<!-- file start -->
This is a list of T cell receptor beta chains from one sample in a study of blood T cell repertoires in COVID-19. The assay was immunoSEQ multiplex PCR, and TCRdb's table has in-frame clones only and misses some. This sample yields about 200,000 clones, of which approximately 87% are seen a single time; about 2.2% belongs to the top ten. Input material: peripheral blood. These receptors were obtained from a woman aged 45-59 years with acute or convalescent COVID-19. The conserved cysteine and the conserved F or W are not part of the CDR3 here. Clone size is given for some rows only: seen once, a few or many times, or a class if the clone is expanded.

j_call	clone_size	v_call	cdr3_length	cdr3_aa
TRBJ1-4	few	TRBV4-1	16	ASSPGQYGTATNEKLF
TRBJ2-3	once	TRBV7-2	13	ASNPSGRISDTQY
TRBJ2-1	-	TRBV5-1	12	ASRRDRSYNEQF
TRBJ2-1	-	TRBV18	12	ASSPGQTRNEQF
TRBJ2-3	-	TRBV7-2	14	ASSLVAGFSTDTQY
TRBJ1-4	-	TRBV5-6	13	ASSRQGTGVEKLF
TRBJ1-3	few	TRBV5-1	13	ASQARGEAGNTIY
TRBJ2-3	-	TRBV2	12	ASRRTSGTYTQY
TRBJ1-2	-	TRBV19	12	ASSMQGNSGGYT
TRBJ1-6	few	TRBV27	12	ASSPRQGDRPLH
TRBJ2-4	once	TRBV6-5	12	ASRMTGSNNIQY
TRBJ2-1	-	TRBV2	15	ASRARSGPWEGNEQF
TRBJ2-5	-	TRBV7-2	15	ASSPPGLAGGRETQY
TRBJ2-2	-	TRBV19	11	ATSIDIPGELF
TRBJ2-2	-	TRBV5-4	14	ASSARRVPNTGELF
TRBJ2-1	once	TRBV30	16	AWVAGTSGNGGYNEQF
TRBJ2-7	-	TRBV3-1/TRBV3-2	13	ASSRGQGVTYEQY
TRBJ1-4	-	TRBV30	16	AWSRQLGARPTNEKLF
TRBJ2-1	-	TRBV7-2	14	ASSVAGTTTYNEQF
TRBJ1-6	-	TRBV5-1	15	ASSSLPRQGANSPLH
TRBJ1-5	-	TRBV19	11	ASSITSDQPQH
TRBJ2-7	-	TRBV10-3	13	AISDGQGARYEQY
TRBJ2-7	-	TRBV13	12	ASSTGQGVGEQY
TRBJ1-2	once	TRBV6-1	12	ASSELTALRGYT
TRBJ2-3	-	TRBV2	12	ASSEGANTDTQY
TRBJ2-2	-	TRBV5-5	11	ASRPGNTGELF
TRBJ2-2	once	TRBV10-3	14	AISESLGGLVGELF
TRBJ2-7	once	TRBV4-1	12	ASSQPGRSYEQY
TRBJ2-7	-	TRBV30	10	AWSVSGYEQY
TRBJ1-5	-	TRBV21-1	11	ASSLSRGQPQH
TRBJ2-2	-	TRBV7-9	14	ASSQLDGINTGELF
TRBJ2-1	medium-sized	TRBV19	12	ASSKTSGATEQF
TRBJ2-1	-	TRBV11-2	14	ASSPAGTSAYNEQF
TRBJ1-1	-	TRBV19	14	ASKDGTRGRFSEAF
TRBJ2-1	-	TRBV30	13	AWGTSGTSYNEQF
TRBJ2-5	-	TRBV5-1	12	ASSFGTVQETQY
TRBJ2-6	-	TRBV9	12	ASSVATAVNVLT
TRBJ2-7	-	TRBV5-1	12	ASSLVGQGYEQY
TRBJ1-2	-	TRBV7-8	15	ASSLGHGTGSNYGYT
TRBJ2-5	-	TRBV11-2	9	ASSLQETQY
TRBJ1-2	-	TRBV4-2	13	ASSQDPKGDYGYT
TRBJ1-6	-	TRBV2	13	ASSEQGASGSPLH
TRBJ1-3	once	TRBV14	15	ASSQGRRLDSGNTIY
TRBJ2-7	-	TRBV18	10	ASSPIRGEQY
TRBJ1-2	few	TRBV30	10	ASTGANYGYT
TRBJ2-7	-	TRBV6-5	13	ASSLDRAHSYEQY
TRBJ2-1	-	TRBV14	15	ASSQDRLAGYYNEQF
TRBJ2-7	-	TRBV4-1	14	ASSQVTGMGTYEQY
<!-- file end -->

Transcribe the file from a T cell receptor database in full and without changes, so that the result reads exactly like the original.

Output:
This is a list of T cell receptor beta chains from one sample in a study of blood T cell repertoires in COVID-19. The assay was immunoSEQ multiplex PCR, and TCRdb's table has in-frame clones only and misses some. This sample yields about 200,000 clones, of which approximately 87% are seen a single time; about 2.2% belongs to the top ten. Input material: peripheral blood. These receptors were obtained from a woman aged 45-59 years with acute or convalescent COVID-19. The conserved cysteine and the conserved F or W are not part of the CDR3 here. Clone size is given for some rows only: seen once, a few or many times, or a class if the clone is expanded.

j_call	clone_size	v_call	cdr3_length	cdr3_aa
TRBJ1-4	few	TRBV4-1	16	ASSPGQYGTATNEKLF
TRBJ2-3	once	TRBV7-2	13	ASNPSGRISDTQY
TRBJ2-1	-	TRBV5-1	12	ASRRDRSYNEQF
TRBJ2-1	-	TRBV18	12	ASSPGQTRNEQF
TRBJ2-3	-	TRBV7-2	14	ASSLVAGFSTDTQY
TRBJ1-4	-	TRBV5-6	13	ASSRQGTGVEKLF
TRBJ1-3	few	TRBV5-1	13	ASQARGEAGNTIY
TRBJ2-3	-	TRBV2	12	ASRRTSGTYTQY
TRBJ1-2	-	TRBV19	12	ASSMQGNSGGYT
TRBJ1-6	few	TRBV27	12	ASSPRQGDRPLH
TRBJ2-4	once	TRBV6-5	12	ASRMTGSNNIQY
TRBJ2-1	-	TRBV2	15	ASRARSGPWEGNEQF
TRBJ2-5	-	TRBV7-2	15	ASSPPGLAGGRETQY
TRBJ2-2	-	TRBV19	11	ATSIDIPGELF
TRBJ2-2	-	TRBV5-4	14	ASSARRVPNTGELF
TRBJ2-1	once	TRBV30	16	AWVAGTSGNGGYNEQF
TRBJ2-7	-	TRBV3-1/TRBV3-2	13	ASSRGQGVTYEQY
TRBJ1-4	-	TRBV30	16	AWSRQLGARPTNEKLF
TRBJ2-1	-	TRBV7-2	14	ASSVAGTTTYNEQF
TRBJ1-6	-	TRBV5-1	15	ASSSLPRQGANSPLH
TRBJ1-5	-	TRBV19	11	ASSITSDQPQH
TRBJ2-7	-	TRBV10-3	13	AISDGQGARYEQY
TRBJ2-7	-	TRBV13	12	ASSTGQGVGEQY
TRBJ1-2	once	TRBV6-1	12	ASSELTALRGYT
TRBJ2-3	-	TRBV2	12	ASSEGANTDTQY
TRBJ2-2	-	TRBV5-5	11	ASRPGNTGELF
TRBJ2-2	once	TRBV10-3	14	AISESLGGLVGELF
TRBJ2-7	once	TRBV4-1	12	ASSQPGRSYEQY
TRBJ2-7	-	TRBV30	10	AWSVSGYEQY
TRBJ1-5	-	TRBV21-1	11	ASSLSRGQPQH
TRBJ2-2	-	TRBV7-9	14	ASSQLDGINTGELF
TRBJ2-1	medium-sized	TRBV19	12	ASSKTSGATEQF
TRBJ2-1	-	TRBV11-2	14	ASSPAGTSAYNEQF
TRBJ1-1	-	TRBV19	14	ASKDGTRGRFSEAF
TRBJ2-1	-	TRBV30	13	AWGTSGTSYNEQF
TRBJ2-5	-	TRBV5-1	12	ASSFGTVQETQY
TRBJ2-6	-	TRBV9	12	ASSVATAVNVLT
TRBJ2-7	-	TRBV5-1	12	ASSLVGQGYEQY
TRBJ1-2	-	TRBV7-8	15	ASSLGHGTGSNYGYT
TRBJ2-5	-	TRBV11-2	9	ASSLQETQY
TRBJ1-2	-	TRBV4-2	13	ASSQDPKGDYGYT
TRBJ1-6	-	TRBV2	13	ASSEQGASGSPLH
TRBJ1-3	once	TRBV14	15	ASSQGRRLDSGNTIY
TRBJ2-7	-	TRBV18	10	ASSPIRGEQY
TRBJ1-2	few	TRBV30	10	ASTGANYGYT
TRBJ2-7	-	TRBV6-5	13	ASSLDRAHSYEQY
TRBJ2-1	-	TRBV14	15	ASSQDRLAGYYNEQF
TRBJ2-7	-	TRBV4-1	14	ASSQVTGMGTYEQY